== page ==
The other option is go to school, learn the computer, get good benefits, steady work, warm office, nice chair and leave everyday at five with no on-call duty. Oh, and have lunch everyday and better pay.

          I love plumbing but I don't think the guys that run a computer are any less of a person. Heck, they are probably smarter.

          I hear the work ethic complaint. I don't buy into it either. Technology and ways have changed. Sometimes working smarter is construed as being lazy.
          Anyone can tear a man down, few can build one up.

          Comment


          • #35
            Re: Seasoned vs Training Workers

            I like providing a service most people cannot do. Sure, "it aint rocket science" has been said enough. I would like to see some company "farm" my skills out to India.

            40 years ago, there were no I.T. jobs. So sure, the kids did the trades. Now they are grown up, see their parents beat up, and go into another line of work. When I took my test for employment at our Local, 250 guys showed up for 40 positions. Of the 40, 36 completed Journeyman in 5 years. 95% were kids, the others (like myself) were in our 30's and 40's. They are out there.

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            • #36
              Re: Seasoned vs Training Workers

              I'm among the first generation to start work in the "computer age", and have discovered that there is no lack of ambition in our (or any) generation, but there is a sense of entitlement. This is not necessarily a bad thing; my peers and the younger kids that work for me feel as though they have the right to enjoy what they do for a living. America has so much prosperity and opportunity that the obligation to punch a factory clock for forty years to put food on the table is no longer a fact of life. The trades are experiencing a drought because there are so many more options these days, not because anyone's afraid of hard work. I have one friend that develops websites for 9 hours a day, then comes home and writes computer code for 4 or 5 hours at night for fun. He's scrawny and pale, but not lazy.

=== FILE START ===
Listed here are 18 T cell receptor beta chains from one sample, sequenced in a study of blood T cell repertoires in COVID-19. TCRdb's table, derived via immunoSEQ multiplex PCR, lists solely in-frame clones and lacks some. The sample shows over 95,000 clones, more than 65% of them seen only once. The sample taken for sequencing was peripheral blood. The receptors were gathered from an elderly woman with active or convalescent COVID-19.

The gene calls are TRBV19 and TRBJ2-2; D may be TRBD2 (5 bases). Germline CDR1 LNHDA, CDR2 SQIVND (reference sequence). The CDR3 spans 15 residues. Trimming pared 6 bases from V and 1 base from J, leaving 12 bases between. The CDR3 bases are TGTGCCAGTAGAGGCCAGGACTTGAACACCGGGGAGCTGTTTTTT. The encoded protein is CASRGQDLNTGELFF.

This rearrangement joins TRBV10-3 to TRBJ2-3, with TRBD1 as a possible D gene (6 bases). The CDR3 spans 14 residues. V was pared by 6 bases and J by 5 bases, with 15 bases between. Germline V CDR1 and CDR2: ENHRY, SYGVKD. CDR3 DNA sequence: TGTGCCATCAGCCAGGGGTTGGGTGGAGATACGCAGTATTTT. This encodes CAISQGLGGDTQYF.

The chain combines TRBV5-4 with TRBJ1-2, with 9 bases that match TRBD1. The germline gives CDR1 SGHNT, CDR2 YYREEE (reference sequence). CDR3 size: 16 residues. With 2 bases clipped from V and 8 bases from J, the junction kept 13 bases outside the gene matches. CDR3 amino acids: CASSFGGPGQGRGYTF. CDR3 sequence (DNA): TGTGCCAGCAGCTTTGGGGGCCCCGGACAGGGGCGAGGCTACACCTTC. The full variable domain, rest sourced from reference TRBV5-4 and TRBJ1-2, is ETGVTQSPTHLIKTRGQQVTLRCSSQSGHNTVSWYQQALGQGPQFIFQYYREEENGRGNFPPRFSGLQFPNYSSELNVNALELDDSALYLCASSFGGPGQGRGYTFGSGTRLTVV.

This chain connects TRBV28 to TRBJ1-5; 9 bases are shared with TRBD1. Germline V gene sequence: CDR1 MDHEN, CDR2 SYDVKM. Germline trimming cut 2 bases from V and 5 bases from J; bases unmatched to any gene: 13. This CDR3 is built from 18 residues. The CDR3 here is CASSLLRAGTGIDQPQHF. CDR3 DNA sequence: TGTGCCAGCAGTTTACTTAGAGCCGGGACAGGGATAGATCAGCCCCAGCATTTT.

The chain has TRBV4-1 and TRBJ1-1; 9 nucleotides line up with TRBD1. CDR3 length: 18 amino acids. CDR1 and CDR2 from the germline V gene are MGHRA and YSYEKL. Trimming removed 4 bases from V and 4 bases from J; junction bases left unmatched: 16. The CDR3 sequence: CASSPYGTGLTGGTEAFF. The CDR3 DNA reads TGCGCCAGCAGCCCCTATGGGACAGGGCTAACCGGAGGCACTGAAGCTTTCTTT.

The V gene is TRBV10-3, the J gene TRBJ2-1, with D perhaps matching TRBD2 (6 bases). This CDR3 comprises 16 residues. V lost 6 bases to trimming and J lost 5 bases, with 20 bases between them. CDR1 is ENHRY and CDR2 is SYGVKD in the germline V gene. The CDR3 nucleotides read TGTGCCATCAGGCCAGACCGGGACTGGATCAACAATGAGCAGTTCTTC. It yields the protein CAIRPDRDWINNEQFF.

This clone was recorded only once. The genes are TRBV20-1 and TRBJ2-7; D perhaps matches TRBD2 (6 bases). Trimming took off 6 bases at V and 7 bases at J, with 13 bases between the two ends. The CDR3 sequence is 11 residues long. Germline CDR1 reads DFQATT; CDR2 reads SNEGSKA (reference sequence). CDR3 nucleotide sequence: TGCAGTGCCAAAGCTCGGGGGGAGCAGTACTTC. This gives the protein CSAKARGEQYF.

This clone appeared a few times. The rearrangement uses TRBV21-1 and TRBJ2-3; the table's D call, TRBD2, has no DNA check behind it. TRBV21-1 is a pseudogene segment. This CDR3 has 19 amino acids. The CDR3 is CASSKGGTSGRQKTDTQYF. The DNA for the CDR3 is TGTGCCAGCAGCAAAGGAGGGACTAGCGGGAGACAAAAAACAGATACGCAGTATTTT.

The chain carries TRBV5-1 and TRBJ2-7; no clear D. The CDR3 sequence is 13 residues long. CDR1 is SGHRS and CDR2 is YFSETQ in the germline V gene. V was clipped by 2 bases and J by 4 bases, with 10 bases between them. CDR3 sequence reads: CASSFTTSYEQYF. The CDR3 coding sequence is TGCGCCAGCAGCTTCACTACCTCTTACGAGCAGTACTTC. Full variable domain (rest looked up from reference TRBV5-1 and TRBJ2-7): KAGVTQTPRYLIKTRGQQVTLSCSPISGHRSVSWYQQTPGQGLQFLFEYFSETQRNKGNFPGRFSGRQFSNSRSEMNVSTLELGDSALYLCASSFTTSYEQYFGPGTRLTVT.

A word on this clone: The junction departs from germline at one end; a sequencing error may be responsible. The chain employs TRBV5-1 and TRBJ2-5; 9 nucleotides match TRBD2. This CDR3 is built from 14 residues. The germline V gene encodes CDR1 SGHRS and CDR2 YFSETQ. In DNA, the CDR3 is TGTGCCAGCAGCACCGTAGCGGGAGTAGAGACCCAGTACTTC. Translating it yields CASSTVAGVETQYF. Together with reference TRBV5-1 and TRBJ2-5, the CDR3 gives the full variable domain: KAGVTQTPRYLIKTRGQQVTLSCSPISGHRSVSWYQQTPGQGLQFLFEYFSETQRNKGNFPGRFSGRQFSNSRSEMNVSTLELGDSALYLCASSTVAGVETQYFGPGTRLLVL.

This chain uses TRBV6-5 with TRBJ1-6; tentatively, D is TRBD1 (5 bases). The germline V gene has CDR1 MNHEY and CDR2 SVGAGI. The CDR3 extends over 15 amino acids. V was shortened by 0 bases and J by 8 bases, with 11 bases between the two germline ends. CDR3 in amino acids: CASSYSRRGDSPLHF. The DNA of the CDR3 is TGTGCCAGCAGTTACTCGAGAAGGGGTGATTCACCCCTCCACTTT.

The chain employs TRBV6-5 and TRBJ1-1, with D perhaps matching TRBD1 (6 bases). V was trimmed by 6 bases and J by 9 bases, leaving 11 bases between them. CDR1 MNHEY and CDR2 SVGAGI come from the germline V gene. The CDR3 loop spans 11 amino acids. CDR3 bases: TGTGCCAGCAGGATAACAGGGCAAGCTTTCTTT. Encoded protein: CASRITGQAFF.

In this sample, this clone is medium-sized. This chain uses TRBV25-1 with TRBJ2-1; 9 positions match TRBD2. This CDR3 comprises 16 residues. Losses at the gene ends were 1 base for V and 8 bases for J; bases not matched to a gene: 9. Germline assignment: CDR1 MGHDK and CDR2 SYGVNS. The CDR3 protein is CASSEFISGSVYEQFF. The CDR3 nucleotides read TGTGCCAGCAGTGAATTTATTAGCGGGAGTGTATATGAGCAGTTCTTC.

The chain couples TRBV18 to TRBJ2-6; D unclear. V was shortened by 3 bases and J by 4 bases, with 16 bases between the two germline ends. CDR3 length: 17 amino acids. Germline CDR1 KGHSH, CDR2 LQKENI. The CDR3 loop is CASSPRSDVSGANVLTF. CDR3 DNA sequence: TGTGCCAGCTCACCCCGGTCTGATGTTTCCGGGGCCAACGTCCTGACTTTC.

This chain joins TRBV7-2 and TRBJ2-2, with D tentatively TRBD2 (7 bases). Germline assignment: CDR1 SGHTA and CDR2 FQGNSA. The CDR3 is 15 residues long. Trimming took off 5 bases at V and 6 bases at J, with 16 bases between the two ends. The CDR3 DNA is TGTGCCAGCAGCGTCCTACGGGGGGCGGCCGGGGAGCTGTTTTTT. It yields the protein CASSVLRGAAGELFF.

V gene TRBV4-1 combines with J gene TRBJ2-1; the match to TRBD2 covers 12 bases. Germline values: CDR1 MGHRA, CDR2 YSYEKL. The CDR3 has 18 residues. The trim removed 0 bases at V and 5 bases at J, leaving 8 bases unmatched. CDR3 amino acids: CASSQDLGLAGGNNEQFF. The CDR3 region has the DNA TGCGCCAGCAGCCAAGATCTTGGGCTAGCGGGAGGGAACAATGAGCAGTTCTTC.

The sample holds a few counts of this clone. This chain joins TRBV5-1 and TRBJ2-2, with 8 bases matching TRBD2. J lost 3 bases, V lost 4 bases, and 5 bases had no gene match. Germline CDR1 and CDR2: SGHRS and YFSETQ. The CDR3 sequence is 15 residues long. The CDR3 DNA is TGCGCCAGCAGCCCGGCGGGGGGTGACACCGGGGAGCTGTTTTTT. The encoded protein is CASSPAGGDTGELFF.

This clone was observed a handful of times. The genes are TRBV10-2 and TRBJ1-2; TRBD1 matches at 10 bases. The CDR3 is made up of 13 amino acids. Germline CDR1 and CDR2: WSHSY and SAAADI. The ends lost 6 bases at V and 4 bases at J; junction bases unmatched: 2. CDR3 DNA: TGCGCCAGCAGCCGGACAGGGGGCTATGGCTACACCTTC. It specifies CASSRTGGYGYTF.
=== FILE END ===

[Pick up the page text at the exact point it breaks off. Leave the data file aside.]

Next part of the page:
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              • #37
                Re: Seasoned vs Training Workers

                There are a couple things I wonder about when attempting to assess if a potential new employee is worth training.* During a preemployment* interview I would attempt to investigate areas of interest outside the job that the potential new hire may have.* In construction if he has outside interests that include physical activity e.g. hiking, hunting etc. versus playing chess I would weigh those factors heavily.* If he builds or helps build things on-the-side, like helping someone put on roof, or if he has access to a shop where he has built things that would also weigh heavily.* If you need to hire a vehicle mechanic* and one of the persons* restores cars or is involved in racing in his spare time that is the one I would hire.* He may not have the exact skills you want but I think it will be a good bet he wil become a good employee.* The trouble I have with my theory is I am not sure it works in the opposite direction.* If an employer seeks an IT person and the prospective employee likes to build things* is that an indication that he will not be a good IT person.* No clue!* If anyone works in an organization that has a Human Resource person maybe the HR person would be willing to give some tips about what to look for in potential new hires and those of us who work in organizations that have only a few employees can benefit.This post peaked an interest in me and toward that end I e-mailed* one of my former Industrial Organizational Psychology professors.* I asked about a couple things one, not related, about name calling as a sign of acceptance by the group on construction jobs.The other question I asked concerned motivation to enter the trades and job satisfaction, when the question of pay was eliminated.* Because research was a big component of my graduate school curriculum, and still an area of interest, even though it was a long time ago, I can probably work through life satisfaction studies.* In the dark recesses of my mind I recall something about job satisfaction paramaters but can't bring whatever knowledge I have or was supposed to have to the fore.

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                • #38
                  Re: Seasoned vs Training Workers

                  If anyone knows why those stupid astericks keep appearing in my posts and can tell me why I would certainly appreciate it. It is annoying. They are not put there intentionally.